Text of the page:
Harmons Hands-on Cooking Experience: The Harmons Cooking Class Program
Food: Interviews & Features
Harmons has been a prominent Utah purveyor of all things edible since 1932. In recent years, its 19 statewide locations have become more than merely a longstanding, local grocery store chain. The stores often architecturally and aesthetically reflect the immediate neighborhoods they’re built into. Seven of Harmons’ locations partner in a particularly pointed offering to the Utah foodie scene: the Harmons’ Cooking Class Program. From Mediterranean Mezze to French Macarons, the cooking series maintains a contemporary and culturally diverse offering of instructional classes. Our time in the stylish Harmons test kitchen at their massive City Creek flagship store felt like more of an edible experience than a mere educational endeavor, lending to the appeal of the program. A beautifully appointed, open and modern kitchen surrounding a large stainless-steel dining array sets the scene for our courses.
The program began at the Bangerter Crossing store in 2008 as part of a brand-wide revision process, wherein the historic local business modernized and expanded. Vice President of Marketing and Advertising Lindee Nance says, “Incorporating culinary education gave us an opportunity to directly connect with the public about the great work our chefs were doing, as well as to teach about new ingredients and food trends that we wanted to bring to Utah from around the world!” Since its inception, the cooking class has transformed into a multiform cultural touchstone for the community, with each store and each instructor bringing unique flavor and flare that shifts by seasons and culinary trends. The program’s design clearly reflects a level of consideration for the needs of each store’s surrounding communities as well as foodie demands on a national and international level.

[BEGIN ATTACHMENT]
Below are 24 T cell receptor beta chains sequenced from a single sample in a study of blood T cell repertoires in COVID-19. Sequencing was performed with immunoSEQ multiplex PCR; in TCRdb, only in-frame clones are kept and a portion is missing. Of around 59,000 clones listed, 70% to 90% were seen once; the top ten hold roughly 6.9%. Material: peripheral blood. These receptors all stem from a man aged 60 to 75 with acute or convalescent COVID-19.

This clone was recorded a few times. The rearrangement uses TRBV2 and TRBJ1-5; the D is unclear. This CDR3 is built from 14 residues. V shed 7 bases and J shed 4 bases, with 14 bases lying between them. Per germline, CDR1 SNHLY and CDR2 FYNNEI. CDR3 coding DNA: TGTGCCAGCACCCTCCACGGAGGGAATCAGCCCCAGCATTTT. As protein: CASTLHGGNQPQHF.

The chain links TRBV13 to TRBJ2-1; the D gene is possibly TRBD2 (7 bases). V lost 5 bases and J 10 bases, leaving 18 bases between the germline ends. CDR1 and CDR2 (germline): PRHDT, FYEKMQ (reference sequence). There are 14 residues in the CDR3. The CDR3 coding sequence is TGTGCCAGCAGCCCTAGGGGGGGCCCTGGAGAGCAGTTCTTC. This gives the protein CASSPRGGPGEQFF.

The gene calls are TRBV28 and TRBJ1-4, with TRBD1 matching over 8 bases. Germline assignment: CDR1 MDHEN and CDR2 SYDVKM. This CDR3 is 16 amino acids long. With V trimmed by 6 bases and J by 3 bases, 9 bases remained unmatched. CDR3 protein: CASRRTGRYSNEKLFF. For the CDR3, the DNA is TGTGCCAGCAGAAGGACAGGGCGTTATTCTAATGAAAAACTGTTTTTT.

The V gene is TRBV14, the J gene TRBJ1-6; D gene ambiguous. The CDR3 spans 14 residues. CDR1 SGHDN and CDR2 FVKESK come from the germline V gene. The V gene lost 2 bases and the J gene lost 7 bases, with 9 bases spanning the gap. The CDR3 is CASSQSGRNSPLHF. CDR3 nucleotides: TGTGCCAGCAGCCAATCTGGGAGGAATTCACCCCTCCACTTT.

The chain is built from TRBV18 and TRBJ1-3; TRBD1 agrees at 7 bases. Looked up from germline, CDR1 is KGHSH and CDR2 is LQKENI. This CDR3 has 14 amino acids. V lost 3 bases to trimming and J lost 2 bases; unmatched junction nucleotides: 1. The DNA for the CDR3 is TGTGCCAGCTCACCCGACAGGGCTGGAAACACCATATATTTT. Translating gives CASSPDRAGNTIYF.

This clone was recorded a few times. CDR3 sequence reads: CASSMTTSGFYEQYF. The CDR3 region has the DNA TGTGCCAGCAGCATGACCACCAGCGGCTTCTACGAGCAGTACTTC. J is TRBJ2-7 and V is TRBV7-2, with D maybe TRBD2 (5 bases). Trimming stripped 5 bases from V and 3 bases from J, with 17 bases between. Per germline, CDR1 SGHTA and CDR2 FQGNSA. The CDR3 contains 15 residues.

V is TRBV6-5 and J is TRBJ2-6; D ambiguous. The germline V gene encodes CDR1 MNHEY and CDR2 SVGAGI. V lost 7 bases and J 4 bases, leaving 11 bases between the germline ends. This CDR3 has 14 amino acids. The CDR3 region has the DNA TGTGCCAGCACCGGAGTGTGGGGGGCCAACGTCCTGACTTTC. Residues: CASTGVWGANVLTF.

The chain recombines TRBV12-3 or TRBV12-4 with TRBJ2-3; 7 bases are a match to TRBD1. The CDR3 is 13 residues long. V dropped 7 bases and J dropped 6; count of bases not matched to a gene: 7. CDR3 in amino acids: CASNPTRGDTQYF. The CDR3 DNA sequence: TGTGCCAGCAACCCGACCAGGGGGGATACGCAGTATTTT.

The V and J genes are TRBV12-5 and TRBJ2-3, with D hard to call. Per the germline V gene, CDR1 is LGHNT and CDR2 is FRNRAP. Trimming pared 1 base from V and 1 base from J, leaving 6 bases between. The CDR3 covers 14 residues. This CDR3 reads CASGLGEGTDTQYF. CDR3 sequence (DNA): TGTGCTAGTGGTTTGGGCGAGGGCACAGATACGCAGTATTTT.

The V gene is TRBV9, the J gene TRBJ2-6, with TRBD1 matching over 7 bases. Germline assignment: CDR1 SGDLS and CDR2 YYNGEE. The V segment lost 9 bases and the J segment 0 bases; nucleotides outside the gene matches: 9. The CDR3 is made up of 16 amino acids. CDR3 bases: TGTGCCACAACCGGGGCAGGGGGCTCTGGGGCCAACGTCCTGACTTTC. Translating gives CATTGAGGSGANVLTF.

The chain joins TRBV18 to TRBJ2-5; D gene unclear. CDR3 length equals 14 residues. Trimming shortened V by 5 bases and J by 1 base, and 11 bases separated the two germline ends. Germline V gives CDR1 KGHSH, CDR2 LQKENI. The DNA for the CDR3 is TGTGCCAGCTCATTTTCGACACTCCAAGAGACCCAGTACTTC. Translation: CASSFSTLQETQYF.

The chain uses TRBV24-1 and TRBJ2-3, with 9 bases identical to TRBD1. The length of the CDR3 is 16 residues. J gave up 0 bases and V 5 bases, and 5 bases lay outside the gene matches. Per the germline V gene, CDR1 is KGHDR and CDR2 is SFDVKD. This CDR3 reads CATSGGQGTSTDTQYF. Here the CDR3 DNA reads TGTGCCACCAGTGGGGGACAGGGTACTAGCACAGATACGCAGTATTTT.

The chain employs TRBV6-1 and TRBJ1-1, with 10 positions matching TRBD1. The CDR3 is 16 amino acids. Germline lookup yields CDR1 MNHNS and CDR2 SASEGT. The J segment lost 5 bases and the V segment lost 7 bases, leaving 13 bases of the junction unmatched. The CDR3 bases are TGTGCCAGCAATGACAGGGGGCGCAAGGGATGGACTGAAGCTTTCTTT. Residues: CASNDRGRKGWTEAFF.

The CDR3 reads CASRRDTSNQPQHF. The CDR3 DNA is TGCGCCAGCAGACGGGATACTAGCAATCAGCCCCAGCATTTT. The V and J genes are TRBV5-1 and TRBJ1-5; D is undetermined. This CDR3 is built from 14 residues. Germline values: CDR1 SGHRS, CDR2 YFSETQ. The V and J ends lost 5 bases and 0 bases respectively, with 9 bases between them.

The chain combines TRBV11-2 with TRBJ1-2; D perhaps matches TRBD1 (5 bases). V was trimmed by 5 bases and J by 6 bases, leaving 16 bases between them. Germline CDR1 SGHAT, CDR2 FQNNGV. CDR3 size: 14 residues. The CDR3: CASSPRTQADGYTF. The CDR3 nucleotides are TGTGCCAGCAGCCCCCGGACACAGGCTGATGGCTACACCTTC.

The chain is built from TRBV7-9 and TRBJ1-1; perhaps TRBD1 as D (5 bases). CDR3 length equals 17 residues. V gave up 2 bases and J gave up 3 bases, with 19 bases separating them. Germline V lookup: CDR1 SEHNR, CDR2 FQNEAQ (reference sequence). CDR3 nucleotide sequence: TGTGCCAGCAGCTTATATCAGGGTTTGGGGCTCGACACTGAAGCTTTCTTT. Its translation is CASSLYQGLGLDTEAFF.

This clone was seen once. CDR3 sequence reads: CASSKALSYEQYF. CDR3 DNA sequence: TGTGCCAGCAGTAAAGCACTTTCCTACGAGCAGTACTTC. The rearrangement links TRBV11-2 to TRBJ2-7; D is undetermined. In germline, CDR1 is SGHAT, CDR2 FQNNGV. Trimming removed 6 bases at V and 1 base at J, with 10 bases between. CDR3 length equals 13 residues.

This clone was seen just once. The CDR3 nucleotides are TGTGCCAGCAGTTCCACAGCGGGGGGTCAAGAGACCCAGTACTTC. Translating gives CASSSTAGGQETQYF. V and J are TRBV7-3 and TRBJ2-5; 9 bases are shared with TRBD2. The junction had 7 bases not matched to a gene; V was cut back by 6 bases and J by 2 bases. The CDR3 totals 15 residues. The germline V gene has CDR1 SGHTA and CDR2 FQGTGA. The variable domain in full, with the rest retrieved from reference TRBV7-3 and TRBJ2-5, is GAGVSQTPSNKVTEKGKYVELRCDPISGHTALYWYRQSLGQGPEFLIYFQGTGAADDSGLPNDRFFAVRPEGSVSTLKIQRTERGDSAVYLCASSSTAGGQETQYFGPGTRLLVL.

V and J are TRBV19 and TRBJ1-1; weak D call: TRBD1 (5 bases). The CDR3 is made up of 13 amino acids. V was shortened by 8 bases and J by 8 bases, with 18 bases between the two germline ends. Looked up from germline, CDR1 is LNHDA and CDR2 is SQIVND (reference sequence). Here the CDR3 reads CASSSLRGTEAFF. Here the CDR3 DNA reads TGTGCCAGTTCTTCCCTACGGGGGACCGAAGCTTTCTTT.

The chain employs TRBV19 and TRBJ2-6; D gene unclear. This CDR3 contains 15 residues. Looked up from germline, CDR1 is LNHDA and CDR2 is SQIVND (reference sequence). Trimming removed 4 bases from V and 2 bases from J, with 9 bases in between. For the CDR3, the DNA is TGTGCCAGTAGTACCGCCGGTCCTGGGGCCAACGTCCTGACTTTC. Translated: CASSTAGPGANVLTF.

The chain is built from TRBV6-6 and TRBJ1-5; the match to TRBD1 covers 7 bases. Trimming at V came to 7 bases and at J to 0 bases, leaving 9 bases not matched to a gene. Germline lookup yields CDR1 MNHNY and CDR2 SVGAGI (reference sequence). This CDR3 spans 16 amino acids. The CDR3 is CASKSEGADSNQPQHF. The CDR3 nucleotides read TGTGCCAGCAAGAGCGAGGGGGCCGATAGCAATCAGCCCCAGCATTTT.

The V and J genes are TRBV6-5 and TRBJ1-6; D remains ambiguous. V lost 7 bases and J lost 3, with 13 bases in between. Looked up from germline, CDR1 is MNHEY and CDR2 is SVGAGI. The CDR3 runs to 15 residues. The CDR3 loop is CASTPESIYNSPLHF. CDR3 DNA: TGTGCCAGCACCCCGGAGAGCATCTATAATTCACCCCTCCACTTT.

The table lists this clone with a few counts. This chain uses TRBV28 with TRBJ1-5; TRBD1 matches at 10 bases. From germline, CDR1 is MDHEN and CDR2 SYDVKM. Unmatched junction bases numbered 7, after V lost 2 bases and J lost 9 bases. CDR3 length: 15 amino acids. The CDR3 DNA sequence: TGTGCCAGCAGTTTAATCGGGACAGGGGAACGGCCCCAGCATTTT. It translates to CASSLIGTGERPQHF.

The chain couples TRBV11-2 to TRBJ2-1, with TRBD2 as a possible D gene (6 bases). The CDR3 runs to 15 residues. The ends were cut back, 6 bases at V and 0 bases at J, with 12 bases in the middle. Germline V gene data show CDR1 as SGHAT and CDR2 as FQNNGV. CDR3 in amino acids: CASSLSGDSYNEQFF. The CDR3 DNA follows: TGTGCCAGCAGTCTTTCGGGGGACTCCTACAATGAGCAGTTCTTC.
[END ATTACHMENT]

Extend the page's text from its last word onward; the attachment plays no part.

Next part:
“Incorporating culinary education gave us an opportunity to directly connect with the public about the great work our chefs were doing.”
“Our cooking school chefs all bring a great deal of education and experience to the table—literally. They also create their own course curriculum. Each school has autonomy to create the classes its specific community wants and is asking for,” says Nance. That highly personal touch comes with the occasional snag. She says, “The biggest challenge is staying up to date on what’s trending in food before it even hits our market.”
The class is initiated with ice-breaking chatter, fresh seasonal décor, floral arrangements and refreshments, including a personalized wine-and-beverage service. The course reads as a clever and acculturated way to spend a weekend evening or a midweek date night. Attendees are regaled with accommodating group tutalage including dual overhead screens displaying an aerial view of the cooking surfaces for full immersion in the process. Instructors provide a step-by-step walk through before releasing the attendees to the assortment of state-of-the-art stove tops in order to reproduce the highlighted recipes of the evening. Their efforts make for a holistic learning adventure into the scientific and gustatory. The courses are reasonably comprehensive yet friendly to all levels of experience, with most ingredients pre-measured and prepped by staff.